My Jungian analytic work and psychotherapy practice span 26 years.
Jungian Psychology strives to help lead individuals toward wholeness in self, other, and world. I will help you unfold the unlived parts of yourself, your dreams, your gifts, and your relationships.
On a formal level, I have trained with such notable teachers as Henri Nouwen, Elaine Pagels, Verena Kast, Arnold Mindell, Elizabeth Stevenson, Alfred Ribi, James Hillman, and Joseph Campbell (Open Eye Theatre, NYC, 1979). I received my Master's degree at Harvard Divinity School and my Clinical Doctorate in Psychology at Pacifica Graduate Institute. I am also a diplomate of the C. G. Jung Institute, Zurich, Switzerland.
A line in Shakespeare's play, Hamlet, "Stand and unfold yourself!" reveals what it means to come into analysis or therapy. You unfold yourself. This is no easy task. You make a commitment to withstand the heat of allowing yourself to be known. Coming to terms with both the light and dark parts of ourselves is the task of analysis. As a Jungian, the analyst is required first to go through extensive analysis before undertaking the rigors of further training in order to work with others. You have to know yourself to live the full life you were intended to live. The process is slow, like fine wine making, or good cooking. You cannot rush it.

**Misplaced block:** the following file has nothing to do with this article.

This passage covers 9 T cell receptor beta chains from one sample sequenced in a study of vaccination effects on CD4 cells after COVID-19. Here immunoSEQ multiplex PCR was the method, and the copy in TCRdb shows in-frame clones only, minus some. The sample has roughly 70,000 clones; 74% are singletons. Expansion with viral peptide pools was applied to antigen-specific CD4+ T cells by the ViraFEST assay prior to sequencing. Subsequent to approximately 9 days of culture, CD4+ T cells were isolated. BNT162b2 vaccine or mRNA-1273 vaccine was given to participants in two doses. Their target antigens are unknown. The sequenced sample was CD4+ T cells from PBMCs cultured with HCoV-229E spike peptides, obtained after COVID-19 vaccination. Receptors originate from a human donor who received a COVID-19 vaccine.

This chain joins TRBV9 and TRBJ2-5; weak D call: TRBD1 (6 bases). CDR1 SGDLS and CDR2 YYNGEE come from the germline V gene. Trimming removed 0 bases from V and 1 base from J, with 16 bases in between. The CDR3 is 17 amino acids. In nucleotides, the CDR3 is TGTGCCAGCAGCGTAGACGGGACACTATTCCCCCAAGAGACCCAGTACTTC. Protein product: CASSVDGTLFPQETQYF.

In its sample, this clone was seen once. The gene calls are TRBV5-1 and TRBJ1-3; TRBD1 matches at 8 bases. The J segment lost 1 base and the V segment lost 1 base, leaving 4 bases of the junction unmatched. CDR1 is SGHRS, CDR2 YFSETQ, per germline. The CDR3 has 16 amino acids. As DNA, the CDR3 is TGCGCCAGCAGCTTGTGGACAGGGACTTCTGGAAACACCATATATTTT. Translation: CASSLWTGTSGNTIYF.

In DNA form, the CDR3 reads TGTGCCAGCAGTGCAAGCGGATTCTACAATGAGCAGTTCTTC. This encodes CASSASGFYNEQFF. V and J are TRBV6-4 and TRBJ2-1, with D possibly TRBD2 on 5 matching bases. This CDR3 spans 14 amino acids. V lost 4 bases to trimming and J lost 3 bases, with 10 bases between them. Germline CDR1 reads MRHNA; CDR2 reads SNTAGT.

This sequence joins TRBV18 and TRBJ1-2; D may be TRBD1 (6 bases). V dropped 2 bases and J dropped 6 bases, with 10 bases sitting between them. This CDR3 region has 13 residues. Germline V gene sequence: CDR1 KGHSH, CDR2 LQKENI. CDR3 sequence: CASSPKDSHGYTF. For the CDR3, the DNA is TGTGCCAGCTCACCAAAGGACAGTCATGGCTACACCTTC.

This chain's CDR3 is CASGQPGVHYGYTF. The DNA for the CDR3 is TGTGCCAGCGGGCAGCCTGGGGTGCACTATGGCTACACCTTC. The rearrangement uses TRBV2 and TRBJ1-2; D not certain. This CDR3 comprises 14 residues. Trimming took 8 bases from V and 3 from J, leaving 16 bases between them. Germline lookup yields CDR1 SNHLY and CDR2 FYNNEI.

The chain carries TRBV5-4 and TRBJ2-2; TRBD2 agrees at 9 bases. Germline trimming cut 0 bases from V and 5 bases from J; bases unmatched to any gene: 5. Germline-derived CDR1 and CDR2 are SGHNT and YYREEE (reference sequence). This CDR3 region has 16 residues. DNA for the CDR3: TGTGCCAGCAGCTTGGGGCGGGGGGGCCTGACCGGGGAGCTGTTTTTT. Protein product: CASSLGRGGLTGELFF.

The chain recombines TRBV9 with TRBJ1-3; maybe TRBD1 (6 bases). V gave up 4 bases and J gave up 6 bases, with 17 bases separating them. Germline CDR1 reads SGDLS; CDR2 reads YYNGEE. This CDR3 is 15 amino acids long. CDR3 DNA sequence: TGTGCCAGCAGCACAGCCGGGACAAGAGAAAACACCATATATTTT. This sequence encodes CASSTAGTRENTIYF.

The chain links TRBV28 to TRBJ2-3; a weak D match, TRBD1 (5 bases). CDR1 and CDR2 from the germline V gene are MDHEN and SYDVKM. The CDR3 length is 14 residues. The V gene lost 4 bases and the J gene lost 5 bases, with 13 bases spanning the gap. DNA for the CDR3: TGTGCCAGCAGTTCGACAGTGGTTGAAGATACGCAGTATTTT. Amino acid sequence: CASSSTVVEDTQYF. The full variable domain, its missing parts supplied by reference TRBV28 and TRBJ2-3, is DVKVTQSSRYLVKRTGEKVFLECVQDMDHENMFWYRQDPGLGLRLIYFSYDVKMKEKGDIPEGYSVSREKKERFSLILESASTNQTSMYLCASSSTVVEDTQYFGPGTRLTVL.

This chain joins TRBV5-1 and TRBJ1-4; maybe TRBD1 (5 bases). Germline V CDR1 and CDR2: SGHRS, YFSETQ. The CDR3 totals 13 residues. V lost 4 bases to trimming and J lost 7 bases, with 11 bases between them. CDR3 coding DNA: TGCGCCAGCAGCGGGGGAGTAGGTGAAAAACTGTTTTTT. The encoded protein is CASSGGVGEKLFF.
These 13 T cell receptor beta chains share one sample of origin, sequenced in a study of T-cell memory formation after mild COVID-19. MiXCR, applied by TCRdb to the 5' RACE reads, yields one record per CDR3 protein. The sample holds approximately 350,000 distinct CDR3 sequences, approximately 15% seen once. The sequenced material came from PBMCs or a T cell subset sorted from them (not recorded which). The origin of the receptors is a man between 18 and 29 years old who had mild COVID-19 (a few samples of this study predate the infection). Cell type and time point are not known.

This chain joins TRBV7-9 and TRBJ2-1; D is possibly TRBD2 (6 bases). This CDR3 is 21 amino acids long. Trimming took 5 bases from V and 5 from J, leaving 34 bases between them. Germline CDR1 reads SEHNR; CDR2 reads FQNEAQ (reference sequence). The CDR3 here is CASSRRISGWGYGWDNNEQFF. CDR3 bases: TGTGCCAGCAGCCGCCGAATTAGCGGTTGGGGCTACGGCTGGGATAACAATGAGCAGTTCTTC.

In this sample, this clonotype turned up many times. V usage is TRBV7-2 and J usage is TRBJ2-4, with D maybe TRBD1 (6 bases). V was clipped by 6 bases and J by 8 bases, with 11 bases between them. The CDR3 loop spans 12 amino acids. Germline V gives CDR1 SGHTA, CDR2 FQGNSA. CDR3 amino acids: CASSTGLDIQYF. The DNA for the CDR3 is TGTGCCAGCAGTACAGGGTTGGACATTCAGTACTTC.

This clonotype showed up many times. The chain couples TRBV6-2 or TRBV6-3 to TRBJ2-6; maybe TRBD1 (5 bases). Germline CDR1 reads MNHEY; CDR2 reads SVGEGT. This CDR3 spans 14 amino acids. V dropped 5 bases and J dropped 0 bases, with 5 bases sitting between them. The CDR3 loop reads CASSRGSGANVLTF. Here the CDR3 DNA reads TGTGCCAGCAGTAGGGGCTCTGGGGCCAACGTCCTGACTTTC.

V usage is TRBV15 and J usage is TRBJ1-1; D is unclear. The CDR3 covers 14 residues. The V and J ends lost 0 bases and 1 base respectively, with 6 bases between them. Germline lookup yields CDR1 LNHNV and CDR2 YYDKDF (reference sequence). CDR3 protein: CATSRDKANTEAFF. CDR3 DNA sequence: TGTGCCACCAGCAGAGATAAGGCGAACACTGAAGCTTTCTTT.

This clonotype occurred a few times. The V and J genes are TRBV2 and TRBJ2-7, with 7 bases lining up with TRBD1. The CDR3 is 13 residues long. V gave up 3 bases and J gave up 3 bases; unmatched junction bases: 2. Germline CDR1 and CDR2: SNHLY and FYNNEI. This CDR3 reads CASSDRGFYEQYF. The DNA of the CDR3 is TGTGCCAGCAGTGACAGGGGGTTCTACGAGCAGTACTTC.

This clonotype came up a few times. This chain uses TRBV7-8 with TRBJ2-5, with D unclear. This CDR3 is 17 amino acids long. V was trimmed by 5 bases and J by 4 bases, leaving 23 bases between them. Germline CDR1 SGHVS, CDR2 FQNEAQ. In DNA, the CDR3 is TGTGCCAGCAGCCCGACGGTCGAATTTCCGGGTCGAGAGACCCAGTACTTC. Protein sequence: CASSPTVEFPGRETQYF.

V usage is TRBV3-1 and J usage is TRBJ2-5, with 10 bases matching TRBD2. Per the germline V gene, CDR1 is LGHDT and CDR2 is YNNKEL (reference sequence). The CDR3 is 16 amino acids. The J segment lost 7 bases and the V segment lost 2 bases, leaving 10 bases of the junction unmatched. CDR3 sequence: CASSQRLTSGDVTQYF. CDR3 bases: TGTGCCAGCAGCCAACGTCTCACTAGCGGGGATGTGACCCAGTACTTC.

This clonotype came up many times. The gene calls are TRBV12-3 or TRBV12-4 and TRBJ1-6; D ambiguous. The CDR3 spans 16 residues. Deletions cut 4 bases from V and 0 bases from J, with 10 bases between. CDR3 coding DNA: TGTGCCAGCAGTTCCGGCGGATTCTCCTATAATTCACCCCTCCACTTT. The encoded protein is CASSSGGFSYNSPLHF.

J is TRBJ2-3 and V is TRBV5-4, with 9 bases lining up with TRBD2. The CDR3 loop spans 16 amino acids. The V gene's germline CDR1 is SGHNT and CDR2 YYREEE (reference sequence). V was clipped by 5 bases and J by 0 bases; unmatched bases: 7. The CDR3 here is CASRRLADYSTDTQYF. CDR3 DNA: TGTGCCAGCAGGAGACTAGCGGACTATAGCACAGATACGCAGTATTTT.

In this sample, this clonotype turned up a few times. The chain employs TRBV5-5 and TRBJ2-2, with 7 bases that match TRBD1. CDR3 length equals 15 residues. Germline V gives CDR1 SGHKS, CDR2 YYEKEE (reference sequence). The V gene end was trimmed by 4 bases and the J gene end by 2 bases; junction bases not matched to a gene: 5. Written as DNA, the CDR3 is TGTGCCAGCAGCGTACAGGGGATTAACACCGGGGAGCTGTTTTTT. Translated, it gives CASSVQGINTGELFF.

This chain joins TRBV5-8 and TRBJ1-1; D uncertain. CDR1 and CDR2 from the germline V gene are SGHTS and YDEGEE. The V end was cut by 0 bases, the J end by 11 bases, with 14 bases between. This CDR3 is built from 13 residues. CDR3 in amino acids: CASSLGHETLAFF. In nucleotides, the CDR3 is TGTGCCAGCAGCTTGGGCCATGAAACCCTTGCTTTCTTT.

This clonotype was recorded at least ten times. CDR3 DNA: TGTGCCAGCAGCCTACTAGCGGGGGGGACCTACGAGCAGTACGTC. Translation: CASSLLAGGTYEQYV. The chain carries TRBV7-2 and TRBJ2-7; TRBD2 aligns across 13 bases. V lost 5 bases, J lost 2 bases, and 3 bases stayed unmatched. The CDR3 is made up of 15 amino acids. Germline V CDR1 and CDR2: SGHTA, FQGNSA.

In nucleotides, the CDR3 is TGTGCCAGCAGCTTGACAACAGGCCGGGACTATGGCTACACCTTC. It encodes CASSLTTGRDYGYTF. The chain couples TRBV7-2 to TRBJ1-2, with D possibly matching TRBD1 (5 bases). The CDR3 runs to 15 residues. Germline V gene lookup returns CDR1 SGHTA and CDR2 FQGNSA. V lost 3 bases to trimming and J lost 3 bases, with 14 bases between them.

In analytic time or in becoming self-aware, dreams surface and bring messages from the unconscious that point the way to further development or knowing. You go into your heart and soul to see and to experience who is there. This is a journey of a thousand miles. It often begins when there is no choice but to take one step and is in conjunction to an unexpected event that happens, such as a death, a depression, a divorce, a birth, a memory, a dream, or a disappointment. Others are stirred by an inner, deep movement they experience as a spiritual calling.
Jung studied Indigenous cultures and saw the connections to the spiritual and natural world that these cultures hadn't lost in contrast to what Western culture had lost in its quest for progress. Within the individual psyche, there is a meaning and purpose to one's life, guided by an infinite and eternal soul
Those seeking to know what Jung called, "The Undiscovered Self," and who wish to unfold the inner life in connection to the outer life, may find in analysis the key to unlocking this wisdom. I have been trained to help you on what can become a mythical, miraculous journey or to deepen the one you are already on.